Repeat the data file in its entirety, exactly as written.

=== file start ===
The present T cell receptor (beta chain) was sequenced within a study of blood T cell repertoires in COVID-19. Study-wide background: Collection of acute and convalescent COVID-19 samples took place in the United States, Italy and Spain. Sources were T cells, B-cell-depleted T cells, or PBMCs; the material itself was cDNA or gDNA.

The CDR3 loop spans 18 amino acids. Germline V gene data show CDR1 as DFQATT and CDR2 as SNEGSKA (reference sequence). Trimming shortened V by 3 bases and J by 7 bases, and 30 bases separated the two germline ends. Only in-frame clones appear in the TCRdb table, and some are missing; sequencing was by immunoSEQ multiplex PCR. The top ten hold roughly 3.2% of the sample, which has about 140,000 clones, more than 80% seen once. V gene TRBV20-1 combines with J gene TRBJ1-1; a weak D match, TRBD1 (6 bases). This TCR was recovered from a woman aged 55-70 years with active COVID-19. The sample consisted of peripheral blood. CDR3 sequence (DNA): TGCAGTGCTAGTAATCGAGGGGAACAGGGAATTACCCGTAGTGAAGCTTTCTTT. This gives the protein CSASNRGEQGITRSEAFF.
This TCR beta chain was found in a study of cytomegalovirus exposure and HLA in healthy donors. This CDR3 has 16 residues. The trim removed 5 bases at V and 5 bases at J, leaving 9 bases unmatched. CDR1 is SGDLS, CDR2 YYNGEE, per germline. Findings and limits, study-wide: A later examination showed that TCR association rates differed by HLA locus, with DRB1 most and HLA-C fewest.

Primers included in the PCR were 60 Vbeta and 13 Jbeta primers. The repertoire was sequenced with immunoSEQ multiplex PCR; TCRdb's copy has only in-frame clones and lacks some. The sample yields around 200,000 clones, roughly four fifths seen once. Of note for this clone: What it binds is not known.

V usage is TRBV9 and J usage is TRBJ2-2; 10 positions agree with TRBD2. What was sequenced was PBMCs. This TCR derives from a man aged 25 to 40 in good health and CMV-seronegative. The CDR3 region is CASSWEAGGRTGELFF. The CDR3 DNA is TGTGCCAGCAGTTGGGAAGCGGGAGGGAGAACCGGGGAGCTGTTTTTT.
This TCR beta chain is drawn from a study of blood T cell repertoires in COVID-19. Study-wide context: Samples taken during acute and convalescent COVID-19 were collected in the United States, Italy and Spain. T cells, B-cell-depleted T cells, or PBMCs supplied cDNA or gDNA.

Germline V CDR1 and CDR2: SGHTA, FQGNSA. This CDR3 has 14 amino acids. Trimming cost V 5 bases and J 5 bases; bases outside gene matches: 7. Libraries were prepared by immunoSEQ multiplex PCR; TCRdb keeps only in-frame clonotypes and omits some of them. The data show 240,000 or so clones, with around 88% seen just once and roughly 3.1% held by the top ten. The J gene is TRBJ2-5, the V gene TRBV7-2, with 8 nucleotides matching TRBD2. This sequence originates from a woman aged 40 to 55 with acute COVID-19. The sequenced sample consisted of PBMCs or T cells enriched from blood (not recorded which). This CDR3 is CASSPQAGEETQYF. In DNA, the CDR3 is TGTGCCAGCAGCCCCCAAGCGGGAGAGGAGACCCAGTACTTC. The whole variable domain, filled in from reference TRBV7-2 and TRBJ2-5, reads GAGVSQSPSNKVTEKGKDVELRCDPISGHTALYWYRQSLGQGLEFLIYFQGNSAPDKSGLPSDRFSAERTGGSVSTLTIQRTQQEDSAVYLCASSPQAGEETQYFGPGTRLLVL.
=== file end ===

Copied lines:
The present T cell receptor (beta chain) was sequenced within a study of blood T cell repertoires in COVID-19. Study-wide background: Collection of acute and convalescent COVID-19 samples took place in the United States, Italy and Spain. Sources were T cells, B-cell-depleted T cells, or PBMCs; the material itself was cDNA or gDNA.

The CDR3 loop spans 18 amino acids. Germline V gene data show CDR1 as DFQATT and CDR2 as SNEGSKA (reference sequence). Trimming shortened V by 3 bases and J by 7 bases, and 30 bases separated the two germline ends. Only in-frame clones appear in the TCRdb table, and some are missing; sequencing was by immunoSEQ multiplex PCR. The top ten hold roughly 3.2% of the sample, which has about 140,000 clones, more than 80% seen once. V gene TRBV20-1 combines with J gene TRBJ1-1; a weak D match, TRBD1 (6 bases). This TCR was recovered from a woman aged 55-70 years with active COVID-19. The sample consisted of peripheral blood. CDR3 sequence (DNA): TGCAGTGCTAGTAATCGAGGGGAACAGGGAATTACCCGTAGTGAAGCTTTCTTT. This gives the protein CSASNRGEQGITRSEAFF.
This TCR beta chain was found in a study of cytomegalovirus exposure and HLA in healthy donors. This CDR3 has 16 residues. The trim removed 5 bases at V and 5 bases at J, leaving 9 bases unmatched. CDR1 is SGDLS, CDR2 YYNGEE, per germline. Findings and limits, study-wide: A later examination showed that TCR association rates differed by HLA locus, with DRB1 most and HLA-C fewest.

Primers included in the PCR were 60 Vbeta and 13 Jbeta primers. The repertoire was sequenced with immunoSEQ multiplex PCR; TCRdb's copy has only in-frame clones and lacks some. The sample yields around 200,000 clones, roughly four fifths seen once. Of note for this clone: What it binds is not known.

V usage is TRBV9 and J usage is TRBJ2-2; 10 positions agree with TRBD2. What was sequenced was PBMCs. This TCR derives from a man aged 25 to 40 in good health and CMV-seronegative. The CDR3 region is CASSWEAGGRTGELFF. The CDR3 DNA is TGTGCCAGCAGTTGGGAAGCGGGAGGGAGAACCGGGGAGCTGTTTTTT.
This TCR beta chain is drawn from a study of blood T cell repertoires in COVID-19. Study-wide context: Samples taken during acute and convalescent COVID-19 were collected in the United States, Italy and Spain. T cells, B-cell-depleted T cells, or PBMCs supplied cDNA or gDNA.

Germline V CDR1 and CDR2: SGHTA, FQGNSA. This CDR3 has 14 amino acids. Trimming cost V 5 bases and J 5 bases; bases outside gene matches: 7. Libraries were prepared by immunoSEQ multiplex PCR; TCRdb keeps only in-frame clonotypes and omits some of them. The data show 240,000 or so clones, with around 88% seen just once and roughly 3.1% held by the top ten. The J gene is TRBJ2-5, the V gene TRBV7-2, with 8 nucleotides matching TRBD2. This sequence originates from a woman aged 40 to 55 with acute COVID-19. The sequenced sample consisted of PBMCs or T cells enriched from blood (not recorded which). This CDR3 is CASSPQAGEETQYF. In DNA, the CDR3 is TGTGCCAGCAGCCCCCAAGCGGGAGAGGAGACCCAGTACTTC. The whole variable domain, filled in from reference TRBV7-2 and TRBJ2-5, reads GAGVSQSPSNKVTEKGKDVELRCDPISGHTALYWYRQSLGQGLEFLIYFQGNSAPDKSGLPSDRFSAERTGGSVSTLTIQRTQQEDSAVYLCASSPQAGEETQYFGPGTRLLVL.